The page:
Relex men, the NZ Family Court is fixed
Vivienne Crawshaw has ended her series of articles in the Herald about the NZ Family Court.
Two years of big advances in family law
It would be an interesting exercise to analyse the outcomes she presents in her stories as a balanced picture, compared with the hundreds of actual Family Court judgements now in men’s group databases.
Crawshaw begins by outlining recent changes, keeping ‘on-message’ to the end about what a fair and responsible institution the court is.
“In the past two years the area of family law has been saturated with a flood of legislative changes.
“These have ranged from altering the primary law governing the care of children to change the emphasis to one of continuing children’s relationships with both parents, to presumptions about guardianship (a child’s father will now usually be a guardian whether or not he and the mother are living together), to widening the class of people who can apply to have care of children, to admitting the media into family courtrooms and many more.
“The focus of the law relating to care of children remains the child’s (not the adult’s) best interests and welfare.
“That focal point will not please everyone, particularly those with ideological agendas including radical fathers’ rights organisations and extreme feminists, both of whom criticise the legislation and its implementation on the basis that it fails to serve their needs.”
Crawshaw’s choice of language in her column makes it pretty clear where she is coming from. The idea that there are “radical fathers’ rights organisations” throughout the country with “ideological agendas” to introduce policies which benefit men and revive patriarchy, is pure feminist spin-doctoring imported from across the Tasman. Papers which introduced this theme include Regina Graycar: ‘Equal Rights versus Fathers Rights’ and Miranda Kaye & Julia Tolmie: ‘Fathers’ Rights Groups in Australia’.
There was an attempt to set up a NZ Men’s Rights organisation a couple of decades ago, but I know of no group in this country who has ever called for ‘Fathers Rights’, as opposed to ‘equal rights’. Presumably feminists think that creating these fictional radical fathers groups in the public mind somehow balances the all too real extreme feminists groups which advocate policies that benefit women at the expense of men and children. I guess it also helps create the impression that the Family Court is taking a ‘middle-of-the-road’ stance – I’d prefer to see credible outcome statistics myself.
Crawshaw then spins one of her little tales:
“Sam’s father Robert was someone who was well acquainted with the law about care arrangements for children. He had avidly attended a fathers’ rights group, led by a father who was bitter and cynical about what he would be able to achieve in the Family Court. Robert was already prepared to lose his case for the care of his son. He believed fervently that as a father he would be marginalised by the Family Court which he had been told in no uncertain terms was biased toward mothers.
He did not have a lawyer, but instead had spent long hours looking up legal matters on the internet and had written his own lengthy affidavits.”
Reality check: as far as I know, all the father’s support groups listed on this site are led by men with 50% custody or more. These days, no group would suggest that Robert should be prepared to loose his case, you don’t need to spend long hours on the internet (others have already done it for you), and in contrast to Crawshaw’s next assertion, every group will have someone experienced with getting an urgent hearing.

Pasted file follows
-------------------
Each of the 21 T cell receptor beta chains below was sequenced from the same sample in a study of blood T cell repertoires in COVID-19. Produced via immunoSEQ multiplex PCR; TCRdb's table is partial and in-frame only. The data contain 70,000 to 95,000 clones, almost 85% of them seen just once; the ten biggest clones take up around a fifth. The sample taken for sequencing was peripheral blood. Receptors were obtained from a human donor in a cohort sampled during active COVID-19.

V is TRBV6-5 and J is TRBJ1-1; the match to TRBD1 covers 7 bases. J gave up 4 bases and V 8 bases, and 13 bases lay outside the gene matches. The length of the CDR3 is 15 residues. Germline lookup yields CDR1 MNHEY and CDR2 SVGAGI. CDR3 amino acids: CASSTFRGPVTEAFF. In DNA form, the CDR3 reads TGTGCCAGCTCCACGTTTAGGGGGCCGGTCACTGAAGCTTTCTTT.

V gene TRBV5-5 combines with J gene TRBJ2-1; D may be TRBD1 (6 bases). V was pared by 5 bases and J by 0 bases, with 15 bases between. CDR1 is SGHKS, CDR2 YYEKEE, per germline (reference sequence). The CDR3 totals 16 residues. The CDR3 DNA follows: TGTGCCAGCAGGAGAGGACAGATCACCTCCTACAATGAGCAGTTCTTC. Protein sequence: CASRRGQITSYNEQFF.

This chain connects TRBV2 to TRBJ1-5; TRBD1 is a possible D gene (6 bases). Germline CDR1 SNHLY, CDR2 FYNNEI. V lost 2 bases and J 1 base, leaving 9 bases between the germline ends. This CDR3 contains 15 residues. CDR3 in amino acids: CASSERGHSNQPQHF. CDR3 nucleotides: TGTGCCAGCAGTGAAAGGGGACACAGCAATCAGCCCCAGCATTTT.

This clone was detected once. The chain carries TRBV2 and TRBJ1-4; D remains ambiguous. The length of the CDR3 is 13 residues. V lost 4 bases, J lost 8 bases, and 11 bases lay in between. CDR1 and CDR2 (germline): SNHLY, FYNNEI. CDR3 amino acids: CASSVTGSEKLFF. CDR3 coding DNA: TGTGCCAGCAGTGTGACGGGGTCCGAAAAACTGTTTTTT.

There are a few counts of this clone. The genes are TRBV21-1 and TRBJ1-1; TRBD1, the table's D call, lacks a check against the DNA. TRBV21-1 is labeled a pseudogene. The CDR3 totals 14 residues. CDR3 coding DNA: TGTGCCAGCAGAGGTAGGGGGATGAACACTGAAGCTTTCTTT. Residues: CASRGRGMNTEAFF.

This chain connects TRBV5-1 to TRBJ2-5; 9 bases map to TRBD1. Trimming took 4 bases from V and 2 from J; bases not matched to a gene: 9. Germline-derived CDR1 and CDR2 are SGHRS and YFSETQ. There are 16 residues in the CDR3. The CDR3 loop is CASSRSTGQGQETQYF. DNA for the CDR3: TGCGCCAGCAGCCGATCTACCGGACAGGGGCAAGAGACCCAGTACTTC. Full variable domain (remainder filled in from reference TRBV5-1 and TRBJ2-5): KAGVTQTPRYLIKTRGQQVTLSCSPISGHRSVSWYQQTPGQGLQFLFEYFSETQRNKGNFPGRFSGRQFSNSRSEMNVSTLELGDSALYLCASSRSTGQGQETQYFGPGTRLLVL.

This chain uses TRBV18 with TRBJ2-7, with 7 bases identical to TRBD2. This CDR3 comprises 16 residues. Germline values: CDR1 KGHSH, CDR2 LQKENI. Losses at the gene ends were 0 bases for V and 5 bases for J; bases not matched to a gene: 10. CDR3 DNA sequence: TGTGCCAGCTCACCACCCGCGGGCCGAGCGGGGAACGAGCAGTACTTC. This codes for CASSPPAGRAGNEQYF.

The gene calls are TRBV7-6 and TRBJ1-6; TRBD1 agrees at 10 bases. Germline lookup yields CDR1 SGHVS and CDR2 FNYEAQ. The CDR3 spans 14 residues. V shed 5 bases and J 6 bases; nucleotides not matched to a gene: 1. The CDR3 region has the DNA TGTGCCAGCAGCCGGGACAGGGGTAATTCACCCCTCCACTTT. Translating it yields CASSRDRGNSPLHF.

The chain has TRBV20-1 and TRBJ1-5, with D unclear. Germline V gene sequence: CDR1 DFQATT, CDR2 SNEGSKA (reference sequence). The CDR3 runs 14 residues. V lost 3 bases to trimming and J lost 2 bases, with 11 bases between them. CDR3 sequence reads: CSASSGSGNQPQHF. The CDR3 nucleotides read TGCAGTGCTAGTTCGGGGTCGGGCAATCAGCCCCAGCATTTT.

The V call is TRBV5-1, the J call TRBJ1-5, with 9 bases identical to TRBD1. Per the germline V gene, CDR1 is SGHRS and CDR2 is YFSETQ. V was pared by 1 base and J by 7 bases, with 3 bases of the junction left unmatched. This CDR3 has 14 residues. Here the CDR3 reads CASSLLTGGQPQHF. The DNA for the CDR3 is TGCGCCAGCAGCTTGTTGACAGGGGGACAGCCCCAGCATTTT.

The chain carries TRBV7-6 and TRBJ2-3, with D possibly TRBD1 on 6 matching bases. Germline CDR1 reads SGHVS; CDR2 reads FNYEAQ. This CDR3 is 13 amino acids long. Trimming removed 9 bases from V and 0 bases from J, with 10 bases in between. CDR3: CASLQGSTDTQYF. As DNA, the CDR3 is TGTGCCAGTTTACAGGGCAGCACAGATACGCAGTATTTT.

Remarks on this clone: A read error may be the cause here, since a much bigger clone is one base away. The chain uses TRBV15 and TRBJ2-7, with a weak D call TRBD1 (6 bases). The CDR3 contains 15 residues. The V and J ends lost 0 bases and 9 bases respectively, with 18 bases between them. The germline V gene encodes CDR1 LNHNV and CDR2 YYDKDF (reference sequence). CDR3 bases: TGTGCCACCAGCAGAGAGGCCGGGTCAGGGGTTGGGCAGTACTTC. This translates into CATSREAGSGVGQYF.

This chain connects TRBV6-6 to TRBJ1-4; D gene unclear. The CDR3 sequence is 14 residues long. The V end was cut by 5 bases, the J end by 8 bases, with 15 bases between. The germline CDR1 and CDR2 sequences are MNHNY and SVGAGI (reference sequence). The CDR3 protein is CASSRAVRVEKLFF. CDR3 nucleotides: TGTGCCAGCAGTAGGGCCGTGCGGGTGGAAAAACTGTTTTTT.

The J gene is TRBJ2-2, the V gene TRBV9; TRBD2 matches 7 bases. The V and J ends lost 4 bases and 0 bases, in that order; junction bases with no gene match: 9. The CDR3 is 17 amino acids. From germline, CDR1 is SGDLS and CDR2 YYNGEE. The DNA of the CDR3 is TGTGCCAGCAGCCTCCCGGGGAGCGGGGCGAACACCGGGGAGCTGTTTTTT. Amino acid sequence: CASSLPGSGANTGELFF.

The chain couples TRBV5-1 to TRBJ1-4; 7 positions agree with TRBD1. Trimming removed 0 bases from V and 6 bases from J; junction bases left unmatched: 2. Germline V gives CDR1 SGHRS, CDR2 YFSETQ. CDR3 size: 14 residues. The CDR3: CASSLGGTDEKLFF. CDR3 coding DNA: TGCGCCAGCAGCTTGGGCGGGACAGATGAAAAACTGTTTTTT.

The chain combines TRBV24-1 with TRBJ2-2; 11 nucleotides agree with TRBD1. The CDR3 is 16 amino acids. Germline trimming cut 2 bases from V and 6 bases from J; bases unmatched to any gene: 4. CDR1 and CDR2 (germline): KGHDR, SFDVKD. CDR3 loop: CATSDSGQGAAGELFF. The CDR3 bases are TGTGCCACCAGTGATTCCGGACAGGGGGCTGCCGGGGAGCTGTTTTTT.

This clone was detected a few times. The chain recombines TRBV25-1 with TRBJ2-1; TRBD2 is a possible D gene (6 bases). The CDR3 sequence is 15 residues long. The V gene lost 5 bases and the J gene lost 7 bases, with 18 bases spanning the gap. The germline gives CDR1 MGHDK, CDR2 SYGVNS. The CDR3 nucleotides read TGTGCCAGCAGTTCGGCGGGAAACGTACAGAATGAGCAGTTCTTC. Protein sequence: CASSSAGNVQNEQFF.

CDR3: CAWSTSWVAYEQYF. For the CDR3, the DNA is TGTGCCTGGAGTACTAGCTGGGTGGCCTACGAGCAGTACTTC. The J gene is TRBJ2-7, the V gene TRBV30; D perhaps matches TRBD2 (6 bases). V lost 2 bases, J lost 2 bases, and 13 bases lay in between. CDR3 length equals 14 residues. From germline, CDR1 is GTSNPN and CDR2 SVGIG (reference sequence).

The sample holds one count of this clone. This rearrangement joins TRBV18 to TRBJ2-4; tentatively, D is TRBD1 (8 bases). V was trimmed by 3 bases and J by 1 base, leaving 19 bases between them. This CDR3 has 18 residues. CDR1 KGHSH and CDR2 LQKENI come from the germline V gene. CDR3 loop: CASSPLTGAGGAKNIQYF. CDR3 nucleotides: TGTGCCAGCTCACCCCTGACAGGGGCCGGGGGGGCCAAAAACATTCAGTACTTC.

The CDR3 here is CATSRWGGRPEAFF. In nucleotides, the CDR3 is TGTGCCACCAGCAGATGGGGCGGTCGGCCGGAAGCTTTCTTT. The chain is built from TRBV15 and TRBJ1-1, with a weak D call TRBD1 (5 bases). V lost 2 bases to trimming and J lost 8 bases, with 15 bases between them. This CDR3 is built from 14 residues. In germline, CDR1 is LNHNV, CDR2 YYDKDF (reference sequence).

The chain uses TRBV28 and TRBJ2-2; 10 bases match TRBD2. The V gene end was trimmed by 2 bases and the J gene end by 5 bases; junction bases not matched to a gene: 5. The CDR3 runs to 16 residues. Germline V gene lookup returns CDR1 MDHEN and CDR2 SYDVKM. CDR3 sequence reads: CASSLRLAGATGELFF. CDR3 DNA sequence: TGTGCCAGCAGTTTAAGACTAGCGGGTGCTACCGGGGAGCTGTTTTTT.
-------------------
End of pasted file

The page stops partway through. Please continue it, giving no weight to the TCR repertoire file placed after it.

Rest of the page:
“Petra [Robert’s ex] was still opposed any change to care arrangements so the lawyer for Sam asked the court to hold an interim care hearing at short notice. Because Robert was not legally represented he did not have a clue about how to get an urgent hearing and it was long overdue.
“At court Sam’s lawyer supported an increase in care. She referred to recent psychological literature that showed it was in children’s interests to spend significant amounts of time in each parent’s care.”
“After hearing the submissions the judge agreed with the lawyer for the child and ordered that Sam be in his father’s care three days a week, two of those overnight. There were no conditions attached. She did not agree that Sam should be in Robert’s care on a 50/50 basis as that sort of arrangement was more about Robert’s perceived rights and had little to do with Sam.
A C4C who actually does what they are supposed to! And a Judge who almost gets it right. If this was what actually happened in courts there would indeed be little for fathers to protest about.
“The case was adjourned for a review in three months with a view to a further increase in the time Sam spent with his father. Robert stopped going to the fathers’ group after the hearing. He just didn’t have time. Now his days were spent juggling his shift work and looking after Sam.
“The fathers’ group leader dismissed his success in court as a one-off but Robert knew better than that. He now had an opportunity to be the sort of father to Sam that Sam needed him to be and that was more than he had ever expected from the Family Court.
“The reason for Robert’s success, though, was not because the court was biased towards fathers, but because its focus was only on Sam’s welfare and interests.”
So there you go fellas – just keep away from those nasty father’s groups – trust the nice female lawyers and judges in the new and improved Family Court, and everyone will live happily ever after.